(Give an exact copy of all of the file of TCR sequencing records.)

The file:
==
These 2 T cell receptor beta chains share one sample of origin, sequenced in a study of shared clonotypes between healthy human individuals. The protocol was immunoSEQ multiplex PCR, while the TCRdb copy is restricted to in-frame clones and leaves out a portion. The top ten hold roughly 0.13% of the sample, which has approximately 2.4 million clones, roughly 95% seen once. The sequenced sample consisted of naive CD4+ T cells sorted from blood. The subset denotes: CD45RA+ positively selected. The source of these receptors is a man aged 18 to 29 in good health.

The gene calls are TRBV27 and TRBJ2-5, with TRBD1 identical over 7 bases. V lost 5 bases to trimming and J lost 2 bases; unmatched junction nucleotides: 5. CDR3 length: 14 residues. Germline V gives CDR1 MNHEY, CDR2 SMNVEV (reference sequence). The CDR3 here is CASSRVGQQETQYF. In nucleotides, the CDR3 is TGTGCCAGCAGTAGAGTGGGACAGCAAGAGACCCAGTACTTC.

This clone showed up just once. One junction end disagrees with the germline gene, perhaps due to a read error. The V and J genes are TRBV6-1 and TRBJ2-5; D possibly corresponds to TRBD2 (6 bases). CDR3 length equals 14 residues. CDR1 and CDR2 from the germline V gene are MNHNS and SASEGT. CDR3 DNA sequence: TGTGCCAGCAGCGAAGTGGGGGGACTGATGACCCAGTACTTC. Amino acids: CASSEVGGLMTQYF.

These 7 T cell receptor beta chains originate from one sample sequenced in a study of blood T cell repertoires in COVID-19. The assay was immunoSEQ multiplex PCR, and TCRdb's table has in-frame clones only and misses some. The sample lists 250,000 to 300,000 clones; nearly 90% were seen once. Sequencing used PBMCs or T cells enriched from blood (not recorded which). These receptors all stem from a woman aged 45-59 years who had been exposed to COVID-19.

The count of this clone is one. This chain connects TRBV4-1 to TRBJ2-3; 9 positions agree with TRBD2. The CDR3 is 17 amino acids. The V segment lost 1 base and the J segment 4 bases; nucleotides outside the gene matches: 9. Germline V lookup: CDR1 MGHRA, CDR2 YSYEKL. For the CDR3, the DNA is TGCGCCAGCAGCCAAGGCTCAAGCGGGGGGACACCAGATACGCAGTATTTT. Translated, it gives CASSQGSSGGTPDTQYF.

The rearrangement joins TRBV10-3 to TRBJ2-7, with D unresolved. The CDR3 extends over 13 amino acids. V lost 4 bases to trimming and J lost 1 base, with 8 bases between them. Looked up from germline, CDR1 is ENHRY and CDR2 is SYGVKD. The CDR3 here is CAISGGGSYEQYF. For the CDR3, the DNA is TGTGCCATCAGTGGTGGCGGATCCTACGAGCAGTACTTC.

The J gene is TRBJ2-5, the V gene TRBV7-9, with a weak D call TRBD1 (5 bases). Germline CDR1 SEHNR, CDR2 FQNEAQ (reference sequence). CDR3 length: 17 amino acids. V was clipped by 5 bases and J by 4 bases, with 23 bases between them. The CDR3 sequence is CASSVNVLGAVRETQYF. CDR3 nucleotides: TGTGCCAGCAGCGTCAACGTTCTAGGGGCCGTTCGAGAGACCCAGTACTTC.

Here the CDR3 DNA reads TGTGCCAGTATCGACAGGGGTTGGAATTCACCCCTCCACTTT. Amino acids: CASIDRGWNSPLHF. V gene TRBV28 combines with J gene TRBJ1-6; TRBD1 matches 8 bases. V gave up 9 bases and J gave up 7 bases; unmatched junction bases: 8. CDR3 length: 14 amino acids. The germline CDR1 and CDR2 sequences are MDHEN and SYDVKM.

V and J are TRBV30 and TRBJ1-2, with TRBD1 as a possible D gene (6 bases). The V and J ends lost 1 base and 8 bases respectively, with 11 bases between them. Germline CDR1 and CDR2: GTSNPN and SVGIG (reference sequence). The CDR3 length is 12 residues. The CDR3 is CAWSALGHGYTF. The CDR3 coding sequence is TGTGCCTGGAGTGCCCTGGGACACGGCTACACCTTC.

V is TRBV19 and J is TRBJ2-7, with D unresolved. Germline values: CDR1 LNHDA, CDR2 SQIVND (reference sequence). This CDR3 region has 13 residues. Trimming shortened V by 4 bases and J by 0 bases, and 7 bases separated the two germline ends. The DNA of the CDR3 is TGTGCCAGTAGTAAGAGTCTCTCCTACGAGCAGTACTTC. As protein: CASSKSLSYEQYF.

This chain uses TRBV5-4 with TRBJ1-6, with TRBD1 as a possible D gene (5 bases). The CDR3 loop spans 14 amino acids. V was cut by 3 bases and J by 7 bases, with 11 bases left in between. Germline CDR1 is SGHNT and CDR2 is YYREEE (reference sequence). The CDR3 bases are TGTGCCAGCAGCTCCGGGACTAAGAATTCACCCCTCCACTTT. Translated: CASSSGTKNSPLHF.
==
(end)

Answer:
These 2 T cell receptor beta chains share one sample of origin, sequenced in a study of shared clonotypes between healthy human individuals. The protocol was immunoSEQ multiplex PCR, while the TCRdb copy is restricted to in-frame clones and leaves out a portion. The top ten hold roughly 0.13% of the sample, which has approximately 2.4 million clones, roughly 95% seen once. The sequenced sample consisted of naive CD4+ T cells sorted from blood. The subset denotes: CD45RA+ positively selected. The source of these receptors is a man aged 18 to 29 in good health.

The gene calls are TRBV27 and TRBJ2-5, with TRBD1 identical over 7 bases. V lost 5 bases to trimming and J lost 2 bases; unmatched junction nucleotides: 5. CDR3 length: 14 residues. Germline V gives CDR1 MNHEY, CDR2 SMNVEV (reference sequence). The CDR3 here is CASSRVGQQETQYF. In nucleotides, the CDR3 is TGTGCCAGCAGTAGAGTGGGACAGCAAGAGACCCAGTACTTC.

This clone showed up just once. One junction end disagrees with the germline gene, perhaps due to a read error. The V and J genes are TRBV6-1 and TRBJ2-5; D possibly corresponds to TRBD2 (6 bases). CDR3 length equals 14 residues. CDR1 and CDR2 from the germline V gene are MNHNS and SASEGT. CDR3 DNA sequence: TGTGCCAGCAGCGAAGTGGGGGGACTGATGACCCAGTACTTC. Amino acids: CASSEVGGLMTQYF.

These 7 T cell receptor beta chains originate from one sample sequenced in a study of blood T cell repertoires in COVID-19. The assay was immunoSEQ multiplex PCR, and TCRdb's table has in-frame clones only and misses some. The sample lists 250,000 to 300,000 clones; nearly 90% were seen once. Sequencing used PBMCs or T cells enriched from blood (not recorded which). These receptors all stem from a woman aged 45-59 years who had been exposed to COVID-19.

The count of this clone is one. This chain connects TRBV4-1 to TRBJ2-3; 9 positions agree with TRBD2. The CDR3 is 17 amino acids. The V segment lost 1 base and the J segment 4 bases; nucleotides outside the gene matches: 9. Germline V lookup: CDR1 MGHRA, CDR2 YSYEKL. For the CDR3, the DNA is TGCGCCAGCAGCCAAGGCTCAAGCGGGGGGACACCAGATACGCAGTATTTT. Translated, it gives CASSQGSSGGTPDTQYF.

The rearrangement joins TRBV10-3 to TRBJ2-7, with D unresolved. The CDR3 extends over 13 amino acids. V lost 4 bases to trimming and J lost 1 base, with 8 bases between them. Looked up from germline, CDR1 is ENHRY and CDR2 is SYGVKD. The CDR3 here is CAISGGGSYEQYF. For the CDR3, the DNA is TGTGCCATCAGTGGTGGCGGATCCTACGAGCAGTACTTC.

The J gene is TRBJ2-5, the V gene TRBV7-9, with a weak D call TRBD1 (5 bases). Germline CDR1 SEHNR, CDR2 FQNEAQ (reference sequence). CDR3 length: 17 amino acids. V was clipped by 5 bases and J by 4 bases, with 23 bases between them. The CDR3 sequence is CASSVNVLGAVRETQYF. CDR3 nucleotides: TGTGCCAGCAGCGTCAACGTTCTAGGGGCCGTTCGAGAGACCCAGTACTTC.

Here the CDR3 DNA reads TGTGCCAGTATCGACAGGGGTTGGAATTCACCCCTCCACTTT. Amino acids: CASIDRGWNSPLHF. V gene TRBV28 combines with J gene TRBJ1-6; TRBD1 matches 8 bases. V gave up 9 bases and J gave up 7 bases; unmatched junction bases: 8. CDR3 length: 14 amino acids. The germline CDR1 and CDR2 sequences are MDHEN and SYDVKM.

V and J are TRBV30 and TRBJ1-2, with TRBD1 as a possible D gene (6 bases). The V and J ends lost 1 base and 8 bases respectively, with 11 bases between them. Germline CDR1 and CDR2: GTSNPN and SVGIG (reference sequence). The CDR3 length is 12 residues. The CDR3 is CAWSALGHGYTF. The CDR3 coding sequence is TGTGCCTGGAGTGCCCTGGGACACGGCTACACCTTC.

V is TRBV19 and J is TRBJ2-7, with D unresolved. Germline values: CDR1 LNHDA, CDR2 SQIVND (reference sequence). This CDR3 region has 13 residues. Trimming shortened V by 4 bases and J by 0 bases, and 7 bases separated the two germline ends. The DNA of the CDR3 is TGTGCCAGTAGTAAGAGTCTCTCCTACGAGCAGTACTTC. As protein: CASSKSLSYEQYF.

This chain uses TRBV5-4 with TRBJ1-6, with TRBD1 as a possible D gene (5 bases). The CDR3 loop spans 14 amino acids. V was cut by 3 bases and J by 7 bases, with 11 bases left in between. Germline CDR1 is SGHNT and CDR2 is YYREEE (reference sequence). The CDR3 bases are TGTGCCAGCAGCTCCGGGACTAAGAATTCACCCCTCCACTTT. Translated: CASSSGTKNSPLHF.